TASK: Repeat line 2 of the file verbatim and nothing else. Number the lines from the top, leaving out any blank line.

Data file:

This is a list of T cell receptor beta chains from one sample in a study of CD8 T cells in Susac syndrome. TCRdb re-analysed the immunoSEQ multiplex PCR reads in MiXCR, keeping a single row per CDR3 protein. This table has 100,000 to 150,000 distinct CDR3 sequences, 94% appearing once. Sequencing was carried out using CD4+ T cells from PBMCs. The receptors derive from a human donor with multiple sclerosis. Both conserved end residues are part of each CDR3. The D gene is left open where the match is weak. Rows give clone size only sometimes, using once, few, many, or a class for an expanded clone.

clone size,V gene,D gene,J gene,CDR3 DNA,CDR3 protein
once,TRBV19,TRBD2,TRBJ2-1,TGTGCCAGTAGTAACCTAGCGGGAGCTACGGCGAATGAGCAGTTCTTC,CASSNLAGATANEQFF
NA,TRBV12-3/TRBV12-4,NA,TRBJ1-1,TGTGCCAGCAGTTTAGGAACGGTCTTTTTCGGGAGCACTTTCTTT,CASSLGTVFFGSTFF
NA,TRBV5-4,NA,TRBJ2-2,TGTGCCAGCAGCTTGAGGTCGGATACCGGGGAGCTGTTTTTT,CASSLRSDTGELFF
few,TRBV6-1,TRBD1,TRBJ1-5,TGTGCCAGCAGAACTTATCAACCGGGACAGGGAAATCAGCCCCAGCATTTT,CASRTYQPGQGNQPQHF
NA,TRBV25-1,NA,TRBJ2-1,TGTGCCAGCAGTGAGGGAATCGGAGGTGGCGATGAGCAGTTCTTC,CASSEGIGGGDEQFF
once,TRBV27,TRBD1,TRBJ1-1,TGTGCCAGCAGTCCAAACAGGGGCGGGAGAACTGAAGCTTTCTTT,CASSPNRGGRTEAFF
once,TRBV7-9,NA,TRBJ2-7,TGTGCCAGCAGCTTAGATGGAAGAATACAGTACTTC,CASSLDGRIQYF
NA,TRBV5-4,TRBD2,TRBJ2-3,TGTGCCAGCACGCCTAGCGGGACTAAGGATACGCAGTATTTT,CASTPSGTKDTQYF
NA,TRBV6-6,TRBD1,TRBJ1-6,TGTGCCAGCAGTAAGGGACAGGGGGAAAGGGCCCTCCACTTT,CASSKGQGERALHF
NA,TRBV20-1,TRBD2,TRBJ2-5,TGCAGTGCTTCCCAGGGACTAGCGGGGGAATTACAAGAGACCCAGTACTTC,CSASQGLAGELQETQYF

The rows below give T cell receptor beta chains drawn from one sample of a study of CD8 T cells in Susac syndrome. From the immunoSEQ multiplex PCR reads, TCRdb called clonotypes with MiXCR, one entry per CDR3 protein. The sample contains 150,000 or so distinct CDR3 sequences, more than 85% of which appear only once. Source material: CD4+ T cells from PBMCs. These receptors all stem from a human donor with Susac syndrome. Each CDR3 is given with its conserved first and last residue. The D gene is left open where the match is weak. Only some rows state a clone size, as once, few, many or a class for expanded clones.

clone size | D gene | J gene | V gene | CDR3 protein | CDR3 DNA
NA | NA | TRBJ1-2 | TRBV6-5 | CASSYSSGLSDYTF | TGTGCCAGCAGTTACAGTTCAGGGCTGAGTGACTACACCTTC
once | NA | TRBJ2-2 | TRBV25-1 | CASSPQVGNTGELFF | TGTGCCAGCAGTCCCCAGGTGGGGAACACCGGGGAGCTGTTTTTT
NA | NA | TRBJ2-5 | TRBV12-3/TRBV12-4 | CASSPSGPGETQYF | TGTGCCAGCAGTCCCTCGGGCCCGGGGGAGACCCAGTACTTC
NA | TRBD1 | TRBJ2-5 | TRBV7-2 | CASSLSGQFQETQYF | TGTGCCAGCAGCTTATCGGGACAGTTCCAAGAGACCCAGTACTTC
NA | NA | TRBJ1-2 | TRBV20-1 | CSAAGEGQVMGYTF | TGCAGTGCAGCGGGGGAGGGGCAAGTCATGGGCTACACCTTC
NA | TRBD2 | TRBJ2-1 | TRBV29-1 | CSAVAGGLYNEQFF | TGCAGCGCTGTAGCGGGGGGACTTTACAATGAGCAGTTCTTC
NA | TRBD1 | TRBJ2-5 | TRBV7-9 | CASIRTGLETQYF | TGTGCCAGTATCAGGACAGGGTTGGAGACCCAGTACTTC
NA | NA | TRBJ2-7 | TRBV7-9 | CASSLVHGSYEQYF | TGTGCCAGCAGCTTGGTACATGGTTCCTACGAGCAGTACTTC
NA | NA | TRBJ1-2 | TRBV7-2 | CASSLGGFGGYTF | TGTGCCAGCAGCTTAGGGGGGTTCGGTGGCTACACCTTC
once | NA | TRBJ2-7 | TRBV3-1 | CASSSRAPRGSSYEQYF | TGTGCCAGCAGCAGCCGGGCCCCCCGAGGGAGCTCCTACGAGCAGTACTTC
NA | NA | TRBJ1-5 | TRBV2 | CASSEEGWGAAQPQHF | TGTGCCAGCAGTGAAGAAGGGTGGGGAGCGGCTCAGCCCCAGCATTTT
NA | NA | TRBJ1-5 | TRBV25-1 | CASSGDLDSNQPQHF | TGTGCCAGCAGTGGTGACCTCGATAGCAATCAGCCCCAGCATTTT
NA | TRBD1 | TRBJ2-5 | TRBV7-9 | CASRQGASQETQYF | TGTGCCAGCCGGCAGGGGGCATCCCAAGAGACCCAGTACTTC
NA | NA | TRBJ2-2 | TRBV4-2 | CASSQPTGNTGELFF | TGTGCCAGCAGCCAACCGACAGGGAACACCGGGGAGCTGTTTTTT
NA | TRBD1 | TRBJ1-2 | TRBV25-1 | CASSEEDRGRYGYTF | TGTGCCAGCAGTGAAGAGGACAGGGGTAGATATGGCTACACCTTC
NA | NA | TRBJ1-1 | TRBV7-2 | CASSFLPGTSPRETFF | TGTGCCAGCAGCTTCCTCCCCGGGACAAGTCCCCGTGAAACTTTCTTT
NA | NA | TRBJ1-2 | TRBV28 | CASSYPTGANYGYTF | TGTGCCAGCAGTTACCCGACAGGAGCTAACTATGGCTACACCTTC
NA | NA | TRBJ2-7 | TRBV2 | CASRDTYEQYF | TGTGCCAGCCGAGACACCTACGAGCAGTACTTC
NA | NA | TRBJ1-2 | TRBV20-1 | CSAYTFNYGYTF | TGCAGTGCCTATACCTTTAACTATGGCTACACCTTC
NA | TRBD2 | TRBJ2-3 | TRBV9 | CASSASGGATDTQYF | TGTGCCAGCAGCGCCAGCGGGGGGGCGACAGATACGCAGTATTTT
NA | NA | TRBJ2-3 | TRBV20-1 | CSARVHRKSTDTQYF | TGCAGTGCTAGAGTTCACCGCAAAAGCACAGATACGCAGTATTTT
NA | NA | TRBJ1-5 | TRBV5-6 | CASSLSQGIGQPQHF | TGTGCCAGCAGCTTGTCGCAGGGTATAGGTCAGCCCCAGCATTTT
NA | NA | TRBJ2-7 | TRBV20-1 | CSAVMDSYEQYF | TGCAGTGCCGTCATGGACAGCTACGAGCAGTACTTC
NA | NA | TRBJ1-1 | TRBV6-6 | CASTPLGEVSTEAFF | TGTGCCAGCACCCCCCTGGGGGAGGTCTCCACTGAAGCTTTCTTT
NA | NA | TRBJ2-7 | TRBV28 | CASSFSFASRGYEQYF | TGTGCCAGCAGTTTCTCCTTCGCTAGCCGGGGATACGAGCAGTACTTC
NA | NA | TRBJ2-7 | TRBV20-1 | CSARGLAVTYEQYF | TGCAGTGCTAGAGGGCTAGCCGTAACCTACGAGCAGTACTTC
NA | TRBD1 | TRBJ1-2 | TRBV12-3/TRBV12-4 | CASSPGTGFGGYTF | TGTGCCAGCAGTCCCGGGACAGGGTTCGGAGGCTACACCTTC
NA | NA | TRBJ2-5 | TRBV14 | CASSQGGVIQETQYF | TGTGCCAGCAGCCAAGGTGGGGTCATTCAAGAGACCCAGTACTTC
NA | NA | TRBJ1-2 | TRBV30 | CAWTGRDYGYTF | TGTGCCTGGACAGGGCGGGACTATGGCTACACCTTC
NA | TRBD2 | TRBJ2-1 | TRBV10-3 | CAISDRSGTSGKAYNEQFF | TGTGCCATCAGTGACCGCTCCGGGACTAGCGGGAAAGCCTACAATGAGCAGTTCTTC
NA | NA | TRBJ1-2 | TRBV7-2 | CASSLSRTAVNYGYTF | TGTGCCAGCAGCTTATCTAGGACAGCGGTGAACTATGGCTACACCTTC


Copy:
clone size,V gene,D gene,J gene,CDR3 DNA,CDR3 protein